"Life Itself" honors Roger Ebert's legacy


Josh Axelrod

Roger Ebert was truly the greatest film critic that ever lived. He left us in 2013, after valiantly fighting a decade-long battle with jaw cancer. We will never hear his passion-filled voice or read a newly-written Ebert review ever again — an extremely depressing fact for millions of people who grew up on Ebert’s expertise critique and relied on his reviews to justify all excursions to the theater. But a new film from veteran documentarian Steve James perfectly captures Ebert’s legacy in a warm, objective, and poignant two hours. Life Itself is a beautiful tribute to a man who loved the movies just like the rest of us.

For all unfamiliar with the subject of this documentary, Roger Ebert got his start writing for the Chicago Sun-Times. He soon assumed the position of head movie critic and held it from 1967 until his death. He also hosted a popular show with Gene Siskel, another wonderful film critic who died of cancer in 1999. The two had a loving and contemptuous relationship. Watching them spar and pounce on each other in behind-the-scenes footage is one of many highlights in the retelling of a colorful career. Despite the beauty and love that Ebert emoted he also had a pompous side that he never shied away from; neither does the documentary in its fair depiction of a difficult and often egoistic man.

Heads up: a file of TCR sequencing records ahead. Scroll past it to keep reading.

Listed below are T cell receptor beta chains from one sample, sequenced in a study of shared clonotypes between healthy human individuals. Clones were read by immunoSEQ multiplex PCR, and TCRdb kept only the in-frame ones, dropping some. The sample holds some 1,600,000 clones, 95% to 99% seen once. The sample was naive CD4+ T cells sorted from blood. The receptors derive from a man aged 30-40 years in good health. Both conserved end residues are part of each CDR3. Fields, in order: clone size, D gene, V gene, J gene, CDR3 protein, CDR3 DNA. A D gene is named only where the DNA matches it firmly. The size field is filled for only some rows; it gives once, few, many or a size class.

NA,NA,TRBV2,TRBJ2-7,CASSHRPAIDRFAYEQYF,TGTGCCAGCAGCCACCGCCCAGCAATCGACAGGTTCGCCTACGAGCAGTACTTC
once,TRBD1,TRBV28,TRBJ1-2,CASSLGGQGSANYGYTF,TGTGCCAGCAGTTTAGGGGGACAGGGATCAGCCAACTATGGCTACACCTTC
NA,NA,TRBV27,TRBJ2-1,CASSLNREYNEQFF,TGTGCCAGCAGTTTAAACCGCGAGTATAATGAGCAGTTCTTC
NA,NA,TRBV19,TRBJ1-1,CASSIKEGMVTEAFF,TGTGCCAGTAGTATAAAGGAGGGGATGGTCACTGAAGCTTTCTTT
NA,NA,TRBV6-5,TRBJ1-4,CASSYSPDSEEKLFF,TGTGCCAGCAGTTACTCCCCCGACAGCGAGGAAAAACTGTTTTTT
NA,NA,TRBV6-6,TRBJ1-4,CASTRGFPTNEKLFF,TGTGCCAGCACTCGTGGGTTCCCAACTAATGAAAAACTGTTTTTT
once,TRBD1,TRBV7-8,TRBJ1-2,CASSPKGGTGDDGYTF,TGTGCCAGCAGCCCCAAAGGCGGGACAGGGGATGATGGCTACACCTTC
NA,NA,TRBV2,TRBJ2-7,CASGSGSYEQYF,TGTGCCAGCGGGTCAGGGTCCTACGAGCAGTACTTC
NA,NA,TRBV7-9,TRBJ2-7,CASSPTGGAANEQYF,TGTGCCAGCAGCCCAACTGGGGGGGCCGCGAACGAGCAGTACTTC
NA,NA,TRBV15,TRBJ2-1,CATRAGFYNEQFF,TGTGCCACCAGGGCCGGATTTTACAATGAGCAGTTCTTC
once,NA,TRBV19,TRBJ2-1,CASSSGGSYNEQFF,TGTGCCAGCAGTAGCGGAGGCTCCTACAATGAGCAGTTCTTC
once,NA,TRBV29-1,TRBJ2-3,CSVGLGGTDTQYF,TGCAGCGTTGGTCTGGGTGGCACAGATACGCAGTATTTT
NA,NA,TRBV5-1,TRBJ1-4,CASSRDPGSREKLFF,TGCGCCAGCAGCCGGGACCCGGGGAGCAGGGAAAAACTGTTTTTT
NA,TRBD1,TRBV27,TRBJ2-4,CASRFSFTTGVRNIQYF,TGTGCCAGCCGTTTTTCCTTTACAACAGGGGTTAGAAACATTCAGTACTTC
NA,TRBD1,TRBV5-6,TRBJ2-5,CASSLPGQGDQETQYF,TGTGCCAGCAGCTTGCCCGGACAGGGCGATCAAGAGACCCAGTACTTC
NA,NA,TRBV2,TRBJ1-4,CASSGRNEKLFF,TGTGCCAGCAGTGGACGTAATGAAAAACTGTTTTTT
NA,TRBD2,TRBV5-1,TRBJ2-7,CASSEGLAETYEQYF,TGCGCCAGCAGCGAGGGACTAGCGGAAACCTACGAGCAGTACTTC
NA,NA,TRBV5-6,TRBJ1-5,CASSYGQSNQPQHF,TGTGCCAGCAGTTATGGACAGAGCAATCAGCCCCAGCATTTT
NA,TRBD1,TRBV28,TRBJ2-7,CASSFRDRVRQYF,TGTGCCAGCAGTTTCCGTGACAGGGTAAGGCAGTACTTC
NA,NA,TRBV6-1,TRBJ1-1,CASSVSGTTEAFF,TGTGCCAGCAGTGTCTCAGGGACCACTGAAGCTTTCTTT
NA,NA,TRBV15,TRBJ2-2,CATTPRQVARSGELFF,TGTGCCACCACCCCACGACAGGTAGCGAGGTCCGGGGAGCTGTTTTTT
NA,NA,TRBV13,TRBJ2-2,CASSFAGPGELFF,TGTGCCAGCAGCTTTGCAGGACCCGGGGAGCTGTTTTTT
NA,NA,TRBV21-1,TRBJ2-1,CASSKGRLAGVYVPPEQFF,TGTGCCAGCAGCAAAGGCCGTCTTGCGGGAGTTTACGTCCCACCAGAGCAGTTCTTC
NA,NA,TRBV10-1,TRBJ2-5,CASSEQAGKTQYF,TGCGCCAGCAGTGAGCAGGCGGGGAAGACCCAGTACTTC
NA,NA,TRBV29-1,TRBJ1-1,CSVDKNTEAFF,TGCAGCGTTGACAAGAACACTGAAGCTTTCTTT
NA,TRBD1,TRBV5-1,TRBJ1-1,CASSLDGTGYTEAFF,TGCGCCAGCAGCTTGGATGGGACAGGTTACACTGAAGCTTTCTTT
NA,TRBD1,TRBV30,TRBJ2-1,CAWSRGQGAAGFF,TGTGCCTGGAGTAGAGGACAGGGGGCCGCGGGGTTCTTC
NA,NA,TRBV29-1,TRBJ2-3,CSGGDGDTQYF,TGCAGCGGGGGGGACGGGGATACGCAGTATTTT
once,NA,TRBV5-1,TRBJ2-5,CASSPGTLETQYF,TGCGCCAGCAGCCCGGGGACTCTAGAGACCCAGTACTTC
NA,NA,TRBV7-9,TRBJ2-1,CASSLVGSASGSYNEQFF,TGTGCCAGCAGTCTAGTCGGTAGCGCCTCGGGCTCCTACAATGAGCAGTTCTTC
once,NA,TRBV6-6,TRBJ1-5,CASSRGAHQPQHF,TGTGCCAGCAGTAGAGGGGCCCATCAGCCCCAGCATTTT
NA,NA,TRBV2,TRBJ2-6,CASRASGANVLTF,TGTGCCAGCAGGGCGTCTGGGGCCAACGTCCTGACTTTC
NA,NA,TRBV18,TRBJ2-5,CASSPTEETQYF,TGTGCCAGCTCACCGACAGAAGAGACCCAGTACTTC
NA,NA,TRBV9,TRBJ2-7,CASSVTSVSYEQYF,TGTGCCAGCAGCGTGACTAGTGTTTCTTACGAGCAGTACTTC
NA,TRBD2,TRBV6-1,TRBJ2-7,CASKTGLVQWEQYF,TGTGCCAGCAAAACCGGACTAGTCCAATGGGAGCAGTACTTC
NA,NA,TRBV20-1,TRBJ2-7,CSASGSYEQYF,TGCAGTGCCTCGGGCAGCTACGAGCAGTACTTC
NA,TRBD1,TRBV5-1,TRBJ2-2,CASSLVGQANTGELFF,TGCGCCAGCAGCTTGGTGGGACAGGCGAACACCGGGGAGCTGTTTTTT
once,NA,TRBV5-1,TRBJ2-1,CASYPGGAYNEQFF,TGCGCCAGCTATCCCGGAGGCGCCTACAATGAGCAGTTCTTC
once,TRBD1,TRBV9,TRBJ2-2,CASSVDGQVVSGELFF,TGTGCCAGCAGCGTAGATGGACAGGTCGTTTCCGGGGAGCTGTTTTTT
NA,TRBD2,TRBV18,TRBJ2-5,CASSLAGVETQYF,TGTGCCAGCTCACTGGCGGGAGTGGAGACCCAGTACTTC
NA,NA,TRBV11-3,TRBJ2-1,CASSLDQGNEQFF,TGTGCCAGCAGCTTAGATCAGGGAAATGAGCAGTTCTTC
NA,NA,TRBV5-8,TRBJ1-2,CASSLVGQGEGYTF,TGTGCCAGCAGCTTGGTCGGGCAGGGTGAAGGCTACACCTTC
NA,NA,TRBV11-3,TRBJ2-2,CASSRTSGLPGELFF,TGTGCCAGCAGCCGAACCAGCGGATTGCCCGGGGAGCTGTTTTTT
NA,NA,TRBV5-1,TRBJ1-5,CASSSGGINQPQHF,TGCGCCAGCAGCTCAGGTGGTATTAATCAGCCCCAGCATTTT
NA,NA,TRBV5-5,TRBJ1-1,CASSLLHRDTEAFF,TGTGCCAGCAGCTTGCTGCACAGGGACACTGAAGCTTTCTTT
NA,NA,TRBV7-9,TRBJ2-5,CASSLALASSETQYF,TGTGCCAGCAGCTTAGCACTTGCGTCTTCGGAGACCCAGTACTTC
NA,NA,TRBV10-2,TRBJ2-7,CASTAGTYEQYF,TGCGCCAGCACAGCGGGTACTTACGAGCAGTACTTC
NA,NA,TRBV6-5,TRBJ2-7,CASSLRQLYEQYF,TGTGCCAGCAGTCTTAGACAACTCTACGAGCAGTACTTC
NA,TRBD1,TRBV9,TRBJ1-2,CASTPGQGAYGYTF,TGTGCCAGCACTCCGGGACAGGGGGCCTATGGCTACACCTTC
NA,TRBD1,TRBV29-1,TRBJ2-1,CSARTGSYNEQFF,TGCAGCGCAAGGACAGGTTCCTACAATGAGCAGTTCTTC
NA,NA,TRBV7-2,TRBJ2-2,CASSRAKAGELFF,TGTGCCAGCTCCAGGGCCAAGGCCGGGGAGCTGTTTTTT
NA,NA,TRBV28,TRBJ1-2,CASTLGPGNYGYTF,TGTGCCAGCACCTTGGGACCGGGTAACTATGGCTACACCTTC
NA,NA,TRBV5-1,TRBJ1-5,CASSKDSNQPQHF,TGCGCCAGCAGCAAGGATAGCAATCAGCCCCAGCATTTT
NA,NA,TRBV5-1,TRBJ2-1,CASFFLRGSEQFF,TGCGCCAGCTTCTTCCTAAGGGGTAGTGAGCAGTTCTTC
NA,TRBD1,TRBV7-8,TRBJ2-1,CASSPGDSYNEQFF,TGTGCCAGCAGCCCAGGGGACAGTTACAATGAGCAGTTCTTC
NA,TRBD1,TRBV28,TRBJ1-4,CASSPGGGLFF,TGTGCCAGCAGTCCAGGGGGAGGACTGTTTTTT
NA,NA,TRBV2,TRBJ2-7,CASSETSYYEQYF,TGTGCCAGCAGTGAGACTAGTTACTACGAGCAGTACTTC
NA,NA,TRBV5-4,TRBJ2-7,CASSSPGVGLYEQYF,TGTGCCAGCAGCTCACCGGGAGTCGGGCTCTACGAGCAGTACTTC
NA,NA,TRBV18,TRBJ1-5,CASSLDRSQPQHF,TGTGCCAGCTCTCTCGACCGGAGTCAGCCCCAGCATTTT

Roger Ebert: “Look at a movie that a lot of people love and you’ll find something profound no matter how silly the film may seem.”


Eventually, the film reaches footage of Ebert struggling with cancer. This is not easy to watch with knowledge of the somber outcome. Still, the images of Roger with his loving wife Chaz are poignant and elegantly-stitched together. Additionally, the documentary contains interviews from Martin Scorsese, Ava DuVernay, Werner Herzog and others who detail Roger’s influence on pop culture and filmmaking. These interviews are genuine and illuminating.
Ebert’s sometimes brutal honesty and extraordinary writing talents actually earned him a Pulitzer Prize — an unprecedented achievement for film criticism. I can’t think of a better way to honor this distinguished journalist. Ebert cherished cinema; his passion was unbridled. So his immortalization in such a phenomenal film only seems fitting. Life Itself undoubtedly earns “two thumbs up!”